• Single Sign-On allows a user to authenticate one time for access to multiple applications with a single organization. By eliminating the need to repeatedly enter credentials, it helps create a seamless user experience.
  • Federated identity takes the concept of SSO and extends it across multiple organizations. It allows a user to login into one organization and then access resources/data in another organization without having to enter credentials or have a separate account. Security protocols such as SAML or OpenID are used by organizations to support the exchange of user identity information.


What is Authorization in the context of CIAM?

Authorization, which is also known as access control, is the process of determining the level of access a user should be allowed to access once their identity has been authenticated. The process defines the scope of permission and privilege associated with the identity and the level of access that is required.

Typically, the authorization process ensures that users are only granted required access based on their role, group membership, or other internally defined criteria. The end goal of the authorization is verifying a user has the minimum level of access to protect sensitive data and information.

What are the most common forms of user Authorization in CIAM tools?

Authorization is a key component of CIAM tools, with the three most common forms being Role-based Access Control (RBAC), Attribute-based Access Control (ABAC), and Policy-based Access Control (PBAC).

  • Role-based Access Control (RBAC): RBAC is a model in which every user is assigned a pre-defined role which then dictates access privileges. This helps simplify access management by avoiding having to grant specific permissions to individual users.
  • Attribute-Based Access Control (ABAC): ABAC is an authorization model that considers various attributes, such as user attributes (e.g., age, location, membership), environmental attributes (e.g., time of day, network location), and resource attributes (e.g., sensitivity, classification). Access decisions are made based on policies that evaluate the combination of attributes.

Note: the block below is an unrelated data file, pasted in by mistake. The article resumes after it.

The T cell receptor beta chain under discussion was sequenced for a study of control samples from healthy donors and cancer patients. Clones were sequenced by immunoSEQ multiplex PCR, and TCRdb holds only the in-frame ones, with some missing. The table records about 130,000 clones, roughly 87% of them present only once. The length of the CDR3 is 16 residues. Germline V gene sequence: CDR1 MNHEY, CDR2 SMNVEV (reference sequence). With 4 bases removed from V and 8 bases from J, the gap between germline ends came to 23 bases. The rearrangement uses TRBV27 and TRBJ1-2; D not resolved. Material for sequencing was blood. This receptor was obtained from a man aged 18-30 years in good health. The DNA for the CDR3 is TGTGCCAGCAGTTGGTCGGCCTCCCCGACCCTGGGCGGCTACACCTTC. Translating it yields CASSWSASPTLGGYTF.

• Policy-based Access Control (PBAC): PBAC is an authorization model that is externalized to the Business and dynamic in nature. Acceptable use policy and Learning Management System policies (LMS integration) are a few examples. Access decisions are then made based on policies that evaluate the dynamically changing business model.

The availability and configuration of specific authorization methods may vary depending on the CIAM tool's capabilities and the organization's requirements. Organizations typically have flexibility in configuring and customizing the authorization model that aligns with their security policies and access control needs.

In conclusion

With the right combination of authentication and authorization, organizations can enhance user experience while bolstering security and data privacy. The right approach to authentication and authorization methods comes down to the specific business needs and requirements of an organization. If you need help determining whether you have the right approach for your organization, we’re offering a free one-day CIAM advisory engagement. We are also happy to connect you with a CIAM expert for any other questions you may have, feel free to contact us here.


Nabeel Nizar, MajorKey EVP Advisory Consulting & PreSales